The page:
12. Comparison of model microbial allocation parameters in soils of varying texture

    Hagerty, S. B.; Slessarev, E.; Schimel, J.

    2017-12-01

    The soil microbial community decomposes the majority of carbon (C) inputs to the soil. However, not all of this C is respired—rather, a substantial portion of the carbon processed by microbes may remain stored in the soil. The balance between C storage and respiration is controlled by microbial turnover rates and C allocation strategies. These microbial community properties may depend on soil texture, which has the potential to influence both the nature and the fate of microbial necromass and extracellular products. To evaluate the role of texture on microbial turnover and C allocation, we sampled four soils from the University of California's Hastings Reserve that varied in texture (one silt loam, two sandy loam, and on clay soil), but support similar grassland plant communities. We added 14C- glucose to the soil and measured the concentration of the label in the carbon dioxide (CO2), microbial biomass, and extractable C pools over 7 weeks. The labeled biomass turned over the slowest in the clay soil; the concentration of labeled biomass was more than 1.5 times the concentration of the other soils after 8 weeks. The clay soil also had the lowest mineralization rate of the label, and mineralization slowed after two weeks. In contrast, in the sandier soils mineralization rates were higher and did not plateau until 5 weeks into the incubation period. We fit the 14C data to a microbial allocation model and estimated microbial parameters; assimilation efficiency, exudation, and biomass specific respiration and turnover for each soil. We compare these parameters across the soil texture gradient to assess the extent to which models may need to account for variability in microbial C allocation across soils of different texture. Our results suggest that microbial C turns over more slowly in high-clay soils than in sandy soils, and that C lost from microbial biomass is retained at higher rates in high-clay soils. Accounting for these differences in microbial allocation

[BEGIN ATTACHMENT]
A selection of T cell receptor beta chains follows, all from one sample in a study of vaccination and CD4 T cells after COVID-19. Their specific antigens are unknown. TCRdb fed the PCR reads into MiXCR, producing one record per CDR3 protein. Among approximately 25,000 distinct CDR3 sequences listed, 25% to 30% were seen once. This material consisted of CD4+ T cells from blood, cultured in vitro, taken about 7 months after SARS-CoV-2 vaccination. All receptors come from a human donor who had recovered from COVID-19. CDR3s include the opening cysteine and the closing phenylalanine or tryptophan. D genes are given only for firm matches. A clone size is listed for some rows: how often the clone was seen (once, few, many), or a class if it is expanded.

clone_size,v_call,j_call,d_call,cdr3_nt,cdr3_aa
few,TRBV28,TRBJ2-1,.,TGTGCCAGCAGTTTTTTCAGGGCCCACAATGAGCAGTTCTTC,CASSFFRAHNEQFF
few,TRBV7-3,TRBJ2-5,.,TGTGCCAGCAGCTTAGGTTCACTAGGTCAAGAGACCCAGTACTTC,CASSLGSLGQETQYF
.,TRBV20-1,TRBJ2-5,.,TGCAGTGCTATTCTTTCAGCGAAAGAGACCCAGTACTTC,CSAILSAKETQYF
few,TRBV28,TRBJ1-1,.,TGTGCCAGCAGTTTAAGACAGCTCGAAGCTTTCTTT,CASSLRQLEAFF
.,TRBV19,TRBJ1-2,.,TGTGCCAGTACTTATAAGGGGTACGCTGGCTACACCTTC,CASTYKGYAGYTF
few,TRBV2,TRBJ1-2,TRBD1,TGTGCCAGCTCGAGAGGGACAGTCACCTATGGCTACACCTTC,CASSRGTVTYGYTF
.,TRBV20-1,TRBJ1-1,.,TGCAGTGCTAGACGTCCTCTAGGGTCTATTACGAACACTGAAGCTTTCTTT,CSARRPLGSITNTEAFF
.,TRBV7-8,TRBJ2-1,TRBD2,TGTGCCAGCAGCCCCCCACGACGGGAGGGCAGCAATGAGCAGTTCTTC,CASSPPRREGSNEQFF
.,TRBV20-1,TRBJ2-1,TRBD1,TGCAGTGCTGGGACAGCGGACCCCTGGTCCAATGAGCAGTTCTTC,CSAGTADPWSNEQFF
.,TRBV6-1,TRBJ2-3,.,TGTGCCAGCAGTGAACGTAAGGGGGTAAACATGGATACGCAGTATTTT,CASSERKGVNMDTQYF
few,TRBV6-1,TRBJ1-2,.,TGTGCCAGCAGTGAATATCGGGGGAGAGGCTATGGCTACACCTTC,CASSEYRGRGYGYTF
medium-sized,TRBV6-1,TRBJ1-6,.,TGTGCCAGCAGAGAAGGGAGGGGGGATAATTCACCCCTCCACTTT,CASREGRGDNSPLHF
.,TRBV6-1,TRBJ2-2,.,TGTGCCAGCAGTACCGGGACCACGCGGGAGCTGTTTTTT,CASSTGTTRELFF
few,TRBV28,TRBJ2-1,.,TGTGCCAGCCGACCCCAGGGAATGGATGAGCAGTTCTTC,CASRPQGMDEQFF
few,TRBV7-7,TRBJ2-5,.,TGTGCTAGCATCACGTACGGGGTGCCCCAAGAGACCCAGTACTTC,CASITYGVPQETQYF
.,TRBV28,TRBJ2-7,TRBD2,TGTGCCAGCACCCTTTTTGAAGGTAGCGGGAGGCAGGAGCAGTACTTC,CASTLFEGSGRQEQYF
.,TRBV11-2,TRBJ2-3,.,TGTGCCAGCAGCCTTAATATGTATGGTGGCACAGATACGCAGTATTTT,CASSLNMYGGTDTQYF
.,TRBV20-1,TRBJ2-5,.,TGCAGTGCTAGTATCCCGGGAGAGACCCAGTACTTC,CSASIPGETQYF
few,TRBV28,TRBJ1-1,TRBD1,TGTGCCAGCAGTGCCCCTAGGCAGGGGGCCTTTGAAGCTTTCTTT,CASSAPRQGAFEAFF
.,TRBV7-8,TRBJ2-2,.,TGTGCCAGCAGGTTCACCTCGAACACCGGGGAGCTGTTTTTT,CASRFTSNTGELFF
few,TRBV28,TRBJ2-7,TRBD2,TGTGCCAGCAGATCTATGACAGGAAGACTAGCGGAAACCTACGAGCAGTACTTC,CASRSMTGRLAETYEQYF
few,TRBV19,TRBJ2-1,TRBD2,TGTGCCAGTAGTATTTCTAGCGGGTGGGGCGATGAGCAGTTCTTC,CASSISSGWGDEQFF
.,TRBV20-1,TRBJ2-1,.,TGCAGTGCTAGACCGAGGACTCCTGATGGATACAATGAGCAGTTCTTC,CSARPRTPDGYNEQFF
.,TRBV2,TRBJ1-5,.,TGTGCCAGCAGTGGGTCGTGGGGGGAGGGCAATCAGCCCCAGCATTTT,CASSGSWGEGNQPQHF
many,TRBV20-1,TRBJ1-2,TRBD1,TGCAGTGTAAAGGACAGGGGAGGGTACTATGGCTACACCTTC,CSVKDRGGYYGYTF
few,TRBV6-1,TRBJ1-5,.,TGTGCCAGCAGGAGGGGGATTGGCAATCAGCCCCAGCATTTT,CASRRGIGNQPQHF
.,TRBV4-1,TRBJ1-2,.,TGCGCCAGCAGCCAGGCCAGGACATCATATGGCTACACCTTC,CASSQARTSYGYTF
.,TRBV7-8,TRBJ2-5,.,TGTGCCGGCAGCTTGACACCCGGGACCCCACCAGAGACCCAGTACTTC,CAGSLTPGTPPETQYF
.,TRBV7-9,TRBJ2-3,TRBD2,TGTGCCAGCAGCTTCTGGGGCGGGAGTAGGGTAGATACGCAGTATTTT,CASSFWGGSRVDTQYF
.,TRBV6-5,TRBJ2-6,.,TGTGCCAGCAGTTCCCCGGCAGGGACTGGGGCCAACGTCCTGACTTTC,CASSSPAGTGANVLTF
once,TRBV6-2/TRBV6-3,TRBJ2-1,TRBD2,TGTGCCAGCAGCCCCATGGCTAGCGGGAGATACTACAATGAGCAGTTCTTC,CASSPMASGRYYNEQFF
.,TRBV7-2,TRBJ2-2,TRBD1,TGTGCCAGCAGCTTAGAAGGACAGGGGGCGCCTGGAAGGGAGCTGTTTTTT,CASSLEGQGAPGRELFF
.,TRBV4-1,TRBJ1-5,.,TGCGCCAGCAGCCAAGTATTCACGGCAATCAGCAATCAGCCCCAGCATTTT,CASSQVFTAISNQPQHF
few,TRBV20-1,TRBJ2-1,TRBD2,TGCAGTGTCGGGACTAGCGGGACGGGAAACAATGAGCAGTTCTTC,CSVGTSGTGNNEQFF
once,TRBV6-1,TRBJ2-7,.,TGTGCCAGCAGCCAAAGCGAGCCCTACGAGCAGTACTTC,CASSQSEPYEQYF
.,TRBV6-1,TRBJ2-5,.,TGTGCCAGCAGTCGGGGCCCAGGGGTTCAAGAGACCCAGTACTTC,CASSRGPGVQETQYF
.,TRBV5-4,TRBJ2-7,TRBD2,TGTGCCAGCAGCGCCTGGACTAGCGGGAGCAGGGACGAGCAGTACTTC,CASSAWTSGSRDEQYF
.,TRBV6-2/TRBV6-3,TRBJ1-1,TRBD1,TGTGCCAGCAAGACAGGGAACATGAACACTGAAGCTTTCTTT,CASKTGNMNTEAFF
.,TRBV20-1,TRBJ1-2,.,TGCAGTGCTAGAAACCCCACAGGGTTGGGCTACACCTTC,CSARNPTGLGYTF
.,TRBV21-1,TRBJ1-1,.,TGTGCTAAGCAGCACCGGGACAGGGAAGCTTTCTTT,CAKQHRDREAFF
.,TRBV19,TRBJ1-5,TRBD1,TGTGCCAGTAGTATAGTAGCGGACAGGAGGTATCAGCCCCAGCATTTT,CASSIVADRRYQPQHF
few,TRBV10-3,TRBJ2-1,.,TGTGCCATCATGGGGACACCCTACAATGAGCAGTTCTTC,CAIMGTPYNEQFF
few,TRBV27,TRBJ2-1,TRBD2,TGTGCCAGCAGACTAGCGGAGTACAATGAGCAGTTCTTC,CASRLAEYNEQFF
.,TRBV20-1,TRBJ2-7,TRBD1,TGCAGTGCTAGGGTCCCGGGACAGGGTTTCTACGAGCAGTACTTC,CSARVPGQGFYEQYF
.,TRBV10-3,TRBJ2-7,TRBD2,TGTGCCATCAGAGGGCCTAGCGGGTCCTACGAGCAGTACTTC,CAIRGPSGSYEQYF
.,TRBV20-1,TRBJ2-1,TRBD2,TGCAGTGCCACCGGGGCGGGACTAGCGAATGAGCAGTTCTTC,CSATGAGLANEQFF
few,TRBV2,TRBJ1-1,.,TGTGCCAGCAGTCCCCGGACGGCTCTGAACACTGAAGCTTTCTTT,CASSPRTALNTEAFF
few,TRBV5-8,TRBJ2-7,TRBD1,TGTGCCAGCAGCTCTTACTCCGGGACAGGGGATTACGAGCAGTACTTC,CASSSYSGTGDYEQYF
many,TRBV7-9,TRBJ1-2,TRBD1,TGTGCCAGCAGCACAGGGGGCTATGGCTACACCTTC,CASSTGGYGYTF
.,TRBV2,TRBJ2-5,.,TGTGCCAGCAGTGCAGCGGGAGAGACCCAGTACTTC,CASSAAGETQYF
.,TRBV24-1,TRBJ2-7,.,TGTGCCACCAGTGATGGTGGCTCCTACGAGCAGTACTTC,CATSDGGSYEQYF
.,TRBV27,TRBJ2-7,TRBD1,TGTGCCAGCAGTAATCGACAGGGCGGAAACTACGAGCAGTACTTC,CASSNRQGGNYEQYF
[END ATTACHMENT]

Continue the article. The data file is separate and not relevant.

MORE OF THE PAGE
13. Overcoming Spurious Regression Using time-Varying Fourier ...

    Non-stationary time series data have been traditionally analyzed in the frequency domain by assuming constant amplitudes regardless of the timelag. A new approach called time-varying amplitude method (TVAM) is presented here. Oscillations are analyzed for changes in the magnitude of Fourier Coefficients which are ...

  14. Electromagnetic radiation in a time-varying background medium

    Budko, N.V.

    2009-01-01

    Analytical solutions are presented for the electromagnetic radiation by an arbitrary pulsed source into a homogeneous time-varying background medium. In the constant-impedance case an explicit radiation formula is obtained for the synchronous permittivity and permeability described by any positive

  15. Computation of gradually varied flow in compound open channel ...

    The flow of water in an open channel can be treated as steady, gradually varied flow for ... channel between two nodes is treated as a single reach to calculate the loss ... dition at control points and (iii) critical depth is also required to verify the ...

  16. Adenoma detection rate varies greatly during colonoscopy training

    van Doorn, Sascha C.; Klanderman, Robert B.; Hazewinkel, Yark; Fockens, Paul; Dekker, Evelien

    2015-01-01

    The adenoma detection rate (ADR) is considered the most important quality indicator for colonoscopy and varies widely among colonoscopists. It is unknown whether the ADR of gastroenterology consultants can already be predicted during their colonoscopy training. To evaluate the ADR of fellows in

  17. Peer influence on school learning among students of varying socio ...